The Wolf of Wall Street: Martin Scorcese needs an editor
During those three long hours (plus 26 minutes of coming attractions) my mind kept drifting from the plot about excessive fraud, to the excessiveness of the film’s director Martin Scorcese.
The film is based on the life of con man Jordan Belfort, adapted from his autobiographical book. After being laid off as a stock broker on Black Monday in 1987, Belfort took to pump and dump schemes — selling worthless penny stocks to investors and making millions in the process. He lived a jetsetting drug-induced lifestyle with his ill gotten gains, until he got caught and arrested by the FBI.
The rise and fall of an American con artist is a great story for a great film. With a great director in charge, it seems like a home run. Throw in Leonardo DiCaprio to play the lead and it screams monster hit. Instead, it’s just a long out.
Boasting a $90 million price tag, Scorcese misguidedly treated the film as if it was an epic on the scale of something like Gone With the Wind. But while it’s far from epic, there are an epic number of F-bombs in the film – 506 to be exact according to the Daily Mail. So there’s that, I guess.
As each superfluous and excessive shot rolled by I felt as used as one of Belfort’s victims – giving my hard earned cash to benefit someone who spent it on his own lavish wantonness.
The film has shots of The Pool Room at the Four Seasons restaurant, the über exclusive Rao’s, and the Trump Tower. None of which added one iota to the storyline. There was also a notable scene on a luxury yacht that while lovely to look at, had nothing to do with the book the film was based on. The FBI never visited Belfort on his yacht. But what the heck, it’s New York, and when you’ve got $90 million you can film whatever you want.
The film also has a huge overabundance of sex and drug scenes. A few would have been fine, and the quaalude scene was dazzlingly brilliant, but the audience really got the point with the very first cut of Belfort having a drugfest on a prostitute’s bottom.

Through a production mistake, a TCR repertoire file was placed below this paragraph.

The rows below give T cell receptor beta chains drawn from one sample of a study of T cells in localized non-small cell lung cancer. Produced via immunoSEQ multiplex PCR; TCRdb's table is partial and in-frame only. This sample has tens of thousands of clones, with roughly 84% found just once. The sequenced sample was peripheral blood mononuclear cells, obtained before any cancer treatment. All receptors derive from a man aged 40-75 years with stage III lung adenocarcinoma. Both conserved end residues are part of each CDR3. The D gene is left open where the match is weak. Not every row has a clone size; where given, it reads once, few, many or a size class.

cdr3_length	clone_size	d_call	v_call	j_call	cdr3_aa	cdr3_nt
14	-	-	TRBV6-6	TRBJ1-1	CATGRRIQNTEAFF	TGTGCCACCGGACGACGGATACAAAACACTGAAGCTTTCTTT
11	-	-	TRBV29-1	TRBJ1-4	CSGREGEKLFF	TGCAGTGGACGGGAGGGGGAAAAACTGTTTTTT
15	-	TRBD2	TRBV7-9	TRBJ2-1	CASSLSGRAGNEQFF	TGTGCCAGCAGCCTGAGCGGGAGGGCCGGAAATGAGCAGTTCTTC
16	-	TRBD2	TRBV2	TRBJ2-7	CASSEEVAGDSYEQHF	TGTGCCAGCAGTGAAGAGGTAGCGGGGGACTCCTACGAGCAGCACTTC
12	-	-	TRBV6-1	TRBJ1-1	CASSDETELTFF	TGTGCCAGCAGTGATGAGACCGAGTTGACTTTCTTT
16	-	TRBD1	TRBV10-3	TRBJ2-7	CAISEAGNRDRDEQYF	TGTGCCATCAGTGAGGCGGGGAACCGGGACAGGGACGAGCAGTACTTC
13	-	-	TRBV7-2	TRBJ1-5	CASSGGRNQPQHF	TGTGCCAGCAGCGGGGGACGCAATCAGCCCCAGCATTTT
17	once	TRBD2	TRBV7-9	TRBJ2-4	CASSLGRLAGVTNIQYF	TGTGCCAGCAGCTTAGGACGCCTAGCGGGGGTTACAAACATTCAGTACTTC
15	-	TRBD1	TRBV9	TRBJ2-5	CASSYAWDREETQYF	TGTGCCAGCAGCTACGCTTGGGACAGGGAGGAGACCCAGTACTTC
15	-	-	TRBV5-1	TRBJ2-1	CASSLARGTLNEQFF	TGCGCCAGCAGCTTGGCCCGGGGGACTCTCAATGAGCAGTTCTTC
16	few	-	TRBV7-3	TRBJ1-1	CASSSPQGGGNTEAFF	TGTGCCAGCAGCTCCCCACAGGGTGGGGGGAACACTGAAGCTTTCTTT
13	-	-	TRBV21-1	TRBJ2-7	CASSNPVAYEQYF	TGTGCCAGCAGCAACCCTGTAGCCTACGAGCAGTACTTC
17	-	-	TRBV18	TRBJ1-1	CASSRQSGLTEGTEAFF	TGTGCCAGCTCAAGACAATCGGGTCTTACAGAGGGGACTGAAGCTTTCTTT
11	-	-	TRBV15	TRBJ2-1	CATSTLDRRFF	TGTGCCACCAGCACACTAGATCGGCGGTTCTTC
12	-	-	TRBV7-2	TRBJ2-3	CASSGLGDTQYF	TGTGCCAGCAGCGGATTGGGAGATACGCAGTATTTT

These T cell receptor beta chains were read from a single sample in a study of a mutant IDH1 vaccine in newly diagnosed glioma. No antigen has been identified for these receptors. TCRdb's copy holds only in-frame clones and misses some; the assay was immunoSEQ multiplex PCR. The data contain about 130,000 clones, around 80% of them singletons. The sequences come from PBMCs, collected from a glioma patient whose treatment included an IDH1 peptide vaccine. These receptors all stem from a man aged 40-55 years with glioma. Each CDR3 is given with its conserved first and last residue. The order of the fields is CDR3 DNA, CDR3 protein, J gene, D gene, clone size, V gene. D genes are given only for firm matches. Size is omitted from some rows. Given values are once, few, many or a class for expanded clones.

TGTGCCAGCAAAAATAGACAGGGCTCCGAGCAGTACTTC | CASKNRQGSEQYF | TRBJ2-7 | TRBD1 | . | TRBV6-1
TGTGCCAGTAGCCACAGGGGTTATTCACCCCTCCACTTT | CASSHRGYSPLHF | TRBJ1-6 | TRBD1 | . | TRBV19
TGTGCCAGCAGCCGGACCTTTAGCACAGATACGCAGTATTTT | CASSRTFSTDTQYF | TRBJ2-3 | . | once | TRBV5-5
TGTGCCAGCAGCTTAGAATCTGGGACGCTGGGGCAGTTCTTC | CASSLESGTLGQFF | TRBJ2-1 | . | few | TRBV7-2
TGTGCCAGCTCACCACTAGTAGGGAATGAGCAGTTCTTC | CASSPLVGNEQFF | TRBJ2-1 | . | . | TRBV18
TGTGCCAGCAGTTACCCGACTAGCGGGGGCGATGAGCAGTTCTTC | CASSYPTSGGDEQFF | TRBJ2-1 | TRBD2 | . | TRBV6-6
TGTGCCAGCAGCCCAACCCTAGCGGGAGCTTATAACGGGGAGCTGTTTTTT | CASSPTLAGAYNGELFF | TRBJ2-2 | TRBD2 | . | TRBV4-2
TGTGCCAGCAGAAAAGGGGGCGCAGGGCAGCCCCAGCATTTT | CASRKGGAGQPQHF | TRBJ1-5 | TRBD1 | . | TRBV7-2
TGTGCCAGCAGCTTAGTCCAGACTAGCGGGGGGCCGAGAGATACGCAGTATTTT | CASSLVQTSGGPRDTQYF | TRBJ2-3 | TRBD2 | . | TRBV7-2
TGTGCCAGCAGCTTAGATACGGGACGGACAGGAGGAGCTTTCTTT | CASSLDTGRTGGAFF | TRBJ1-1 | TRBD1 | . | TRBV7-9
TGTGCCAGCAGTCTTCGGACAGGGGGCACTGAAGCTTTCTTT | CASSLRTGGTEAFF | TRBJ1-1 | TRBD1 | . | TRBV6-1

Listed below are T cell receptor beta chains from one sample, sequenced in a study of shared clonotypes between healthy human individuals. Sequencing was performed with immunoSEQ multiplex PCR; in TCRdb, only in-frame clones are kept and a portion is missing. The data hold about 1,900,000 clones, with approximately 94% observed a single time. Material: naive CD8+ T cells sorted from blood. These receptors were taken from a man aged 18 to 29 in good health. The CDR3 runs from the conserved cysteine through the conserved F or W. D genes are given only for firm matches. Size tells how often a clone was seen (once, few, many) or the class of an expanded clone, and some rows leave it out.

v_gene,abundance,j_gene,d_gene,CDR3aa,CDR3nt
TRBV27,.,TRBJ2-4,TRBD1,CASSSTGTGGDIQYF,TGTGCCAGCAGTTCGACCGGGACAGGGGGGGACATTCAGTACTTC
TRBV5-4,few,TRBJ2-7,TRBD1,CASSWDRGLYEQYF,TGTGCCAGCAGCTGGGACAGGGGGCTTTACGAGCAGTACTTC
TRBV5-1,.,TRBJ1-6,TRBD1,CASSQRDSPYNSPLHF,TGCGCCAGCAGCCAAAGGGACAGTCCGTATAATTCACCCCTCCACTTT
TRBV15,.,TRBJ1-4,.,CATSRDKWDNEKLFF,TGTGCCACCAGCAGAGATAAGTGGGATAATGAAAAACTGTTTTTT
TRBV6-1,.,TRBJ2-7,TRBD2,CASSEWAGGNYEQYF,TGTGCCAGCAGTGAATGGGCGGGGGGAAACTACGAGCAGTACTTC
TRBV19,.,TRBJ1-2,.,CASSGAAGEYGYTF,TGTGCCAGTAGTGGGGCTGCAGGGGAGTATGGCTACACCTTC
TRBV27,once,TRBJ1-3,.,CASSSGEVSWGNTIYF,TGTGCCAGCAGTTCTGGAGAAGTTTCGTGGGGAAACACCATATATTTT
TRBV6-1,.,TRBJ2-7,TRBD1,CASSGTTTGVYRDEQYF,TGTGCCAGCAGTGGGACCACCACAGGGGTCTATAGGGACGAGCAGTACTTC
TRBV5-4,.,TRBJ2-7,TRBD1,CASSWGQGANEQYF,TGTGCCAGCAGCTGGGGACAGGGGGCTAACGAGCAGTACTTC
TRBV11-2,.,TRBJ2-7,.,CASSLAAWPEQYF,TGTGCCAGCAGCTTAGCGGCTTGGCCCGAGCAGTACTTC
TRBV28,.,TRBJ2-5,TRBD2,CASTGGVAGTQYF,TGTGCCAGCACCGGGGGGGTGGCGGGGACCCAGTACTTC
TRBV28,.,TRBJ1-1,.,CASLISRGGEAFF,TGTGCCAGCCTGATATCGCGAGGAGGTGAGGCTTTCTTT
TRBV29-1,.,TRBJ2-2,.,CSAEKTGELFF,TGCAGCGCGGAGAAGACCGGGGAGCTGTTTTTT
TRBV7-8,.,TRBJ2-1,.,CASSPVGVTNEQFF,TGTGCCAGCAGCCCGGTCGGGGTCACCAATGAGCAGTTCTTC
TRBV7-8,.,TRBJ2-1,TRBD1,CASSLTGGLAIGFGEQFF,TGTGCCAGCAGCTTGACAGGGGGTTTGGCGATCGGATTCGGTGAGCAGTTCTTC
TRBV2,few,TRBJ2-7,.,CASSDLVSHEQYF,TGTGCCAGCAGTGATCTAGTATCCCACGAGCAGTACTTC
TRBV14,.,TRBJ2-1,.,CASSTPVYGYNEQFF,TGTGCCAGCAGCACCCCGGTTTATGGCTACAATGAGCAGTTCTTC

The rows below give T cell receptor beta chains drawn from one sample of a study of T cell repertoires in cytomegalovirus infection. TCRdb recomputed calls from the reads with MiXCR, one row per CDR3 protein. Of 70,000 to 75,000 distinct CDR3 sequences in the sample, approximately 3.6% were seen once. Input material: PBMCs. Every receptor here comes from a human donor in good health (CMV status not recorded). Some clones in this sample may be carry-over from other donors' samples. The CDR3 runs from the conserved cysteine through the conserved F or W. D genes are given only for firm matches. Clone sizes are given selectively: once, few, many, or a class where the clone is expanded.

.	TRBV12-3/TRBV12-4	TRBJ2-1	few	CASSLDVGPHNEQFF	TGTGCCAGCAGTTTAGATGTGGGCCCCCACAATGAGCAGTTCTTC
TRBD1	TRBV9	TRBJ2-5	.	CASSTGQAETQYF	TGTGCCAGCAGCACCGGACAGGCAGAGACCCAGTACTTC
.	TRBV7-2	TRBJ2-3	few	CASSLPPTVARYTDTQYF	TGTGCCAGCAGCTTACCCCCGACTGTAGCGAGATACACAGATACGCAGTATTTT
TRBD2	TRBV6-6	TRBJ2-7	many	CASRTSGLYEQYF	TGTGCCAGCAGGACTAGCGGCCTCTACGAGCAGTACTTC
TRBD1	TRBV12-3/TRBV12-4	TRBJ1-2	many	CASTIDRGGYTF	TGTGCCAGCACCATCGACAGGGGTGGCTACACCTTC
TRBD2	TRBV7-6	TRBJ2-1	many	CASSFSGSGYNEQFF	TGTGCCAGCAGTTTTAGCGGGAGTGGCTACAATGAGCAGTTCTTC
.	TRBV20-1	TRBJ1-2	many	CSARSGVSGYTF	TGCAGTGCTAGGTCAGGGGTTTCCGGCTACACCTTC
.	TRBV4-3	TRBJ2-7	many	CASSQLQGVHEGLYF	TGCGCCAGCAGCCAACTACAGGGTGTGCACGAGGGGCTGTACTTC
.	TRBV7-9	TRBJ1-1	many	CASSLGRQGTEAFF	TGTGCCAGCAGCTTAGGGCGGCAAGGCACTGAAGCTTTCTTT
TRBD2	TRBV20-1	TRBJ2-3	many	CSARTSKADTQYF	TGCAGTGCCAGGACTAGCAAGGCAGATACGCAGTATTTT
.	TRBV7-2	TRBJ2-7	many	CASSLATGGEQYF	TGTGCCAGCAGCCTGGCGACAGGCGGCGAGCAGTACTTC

So many scenes felt like filler, like Scorcese ran out of things to say so he loaded the film with T&A shots. And yet, he couldn’t find room for one scene, just one scene of any of Belfort’s victims. The plumber who lost his life savings buying into one of Belfort’s sleazy schemes? No room for that? Too real?
And the whole “butler” storyline? It seemed like just an excuse to give Scorcese the chance to do his signature “ugly beating” scene.
My mind kept drifting, and then it dawned on me! I’d seen this film before. It was Casino all over again, but with Leonardo DiCaprio as Robert DeNiro, Jonah Hill as Joe Pesci, and Margot Robbie as Sharon Stone. Just a formulaic copy, sigh.
Off screen, trouble with the picture’s length reared its ugly head in November, when the release date was postponed from Nov. 15 to Christmas Day in order to give Scorcese time to shorten the film from four hours to three, and cut nude scenes. Although every part of a woman can be seen in the film, full frontal shots of Leo and Jean Dujardin would have earned the pic an NC-17 rating (box office poison), so the film was cut to bring the rating down to a more palatable R rating.
I can just imagine the full four hour director’s cut of this film — Scorcese’s own Caligula.
That said, there are some very good things in Wolf, excellent performances by Leo, Jonah, Margot, and fun appearances by Rob Reiner and Joanna Lumley were very enjoyable. And there was that quaalude scene… Wolf will be remembered at Oscar time.
The real problem was editing. It seems like directors as exulted as Martin Scorcese and Steven Spielberg can do whatever they want on film and no one dare say “stop.”
Spielberg destroyed one of my favorite plays War Horse, by smothering the life out of it on the screen. And Scorcese is now just copying himself and rambling. Both men are film geniuses. But they need to get back to making real films. Real soon.
The official trailer below for Wolf pretty much sums up the entire film, but it’s deceptive too. You might think Matthew McConaughey has a significant role. He doesn’t. But what the heck, you need people to go see it right? So you do whatever you need to do to sell it.